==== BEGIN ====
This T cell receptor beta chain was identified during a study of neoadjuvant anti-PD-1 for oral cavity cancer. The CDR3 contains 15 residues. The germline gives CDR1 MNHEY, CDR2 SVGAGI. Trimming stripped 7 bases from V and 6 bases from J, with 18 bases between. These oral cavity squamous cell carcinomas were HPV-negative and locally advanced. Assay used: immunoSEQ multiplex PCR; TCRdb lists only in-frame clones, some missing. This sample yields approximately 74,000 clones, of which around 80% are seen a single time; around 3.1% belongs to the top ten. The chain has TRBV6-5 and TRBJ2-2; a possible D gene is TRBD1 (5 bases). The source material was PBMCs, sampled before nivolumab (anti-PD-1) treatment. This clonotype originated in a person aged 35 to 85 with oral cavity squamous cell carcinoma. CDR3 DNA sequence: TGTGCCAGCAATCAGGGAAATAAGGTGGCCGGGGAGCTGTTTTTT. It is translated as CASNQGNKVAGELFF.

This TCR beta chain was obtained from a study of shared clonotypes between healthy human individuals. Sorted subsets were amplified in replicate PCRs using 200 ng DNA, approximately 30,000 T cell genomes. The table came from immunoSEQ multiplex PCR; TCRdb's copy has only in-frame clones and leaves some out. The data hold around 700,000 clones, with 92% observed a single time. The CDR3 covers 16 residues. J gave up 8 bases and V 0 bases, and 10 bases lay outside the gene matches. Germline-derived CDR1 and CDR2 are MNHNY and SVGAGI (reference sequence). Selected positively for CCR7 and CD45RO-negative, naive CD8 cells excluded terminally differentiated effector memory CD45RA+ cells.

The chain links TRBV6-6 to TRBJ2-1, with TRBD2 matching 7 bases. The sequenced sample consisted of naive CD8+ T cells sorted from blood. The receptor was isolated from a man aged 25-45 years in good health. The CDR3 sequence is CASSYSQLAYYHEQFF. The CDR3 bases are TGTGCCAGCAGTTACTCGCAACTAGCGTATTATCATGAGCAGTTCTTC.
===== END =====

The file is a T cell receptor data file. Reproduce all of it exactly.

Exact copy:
This T cell receptor beta chain was identified during a study of neoadjuvant anti-PD-1 for oral cavity cancer. The CDR3 contains 15 residues. The germline gives CDR1 MNHEY, CDR2 SVGAGI. Trimming stripped 7 bases from V and 6 bases from J, with 18 bases between. These oral cavity squamous cell carcinomas were HPV-negative and locally advanced. Assay used: immunoSEQ multiplex PCR; TCRdb lists only in-frame clones, some missing. This sample yields approximately 74,000 clones, of which around 80% are seen a single time; around 3.1% belongs to the top ten. The chain has TRBV6-5 and TRBJ2-2; a possible D gene is TRBD1 (5 bases). The source material was PBMCs, sampled before nivolumab (anti-PD-1) treatment. This clonotype originated in a person aged 35 to 85 with oral cavity squamous cell carcinoma. CDR3 DNA sequence: TGTGCCAGCAATCAGGGAAATAAGGTGGCCGGGGAGCTGTTTTTT. It is translated as CASNQGNKVAGELFF.

This TCR beta chain was obtained from a study of shared clonotypes between healthy human individuals. Sorted subsets were amplified in replicate PCRs using 200 ng DNA, approximately 30,000 T cell genomes. The table came from immunoSEQ multiplex PCR; TCRdb's copy has only in-frame clones and leaves some out. The data hold around 700,000 clones, with 92% observed a single time. The CDR3 covers 16 residues. J gave up 8 bases and V 0 bases, and 10 bases lay outside the gene matches. Germline-derived CDR1 and CDR2 are MNHNY and SVGAGI (reference sequence). Selected positively for CCR7 and CD45RO-negative, naive CD8 cells excluded terminally differentiated effector memory CD45RA+ cells.

The chain links TRBV6-6 to TRBJ2-1, with TRBD2 matching 7 bases. The sequenced sample consisted of naive CD8+ T cells sorted from blood. The receptor was isolated from a man aged 25-45 years in good health. The CDR3 sequence is CASSYSQLAYYHEQFF. The CDR3 bases are TGTGCCAGCAGTTACTCGCAACTAGCGTATTATCATGAGCAGTTCTTC.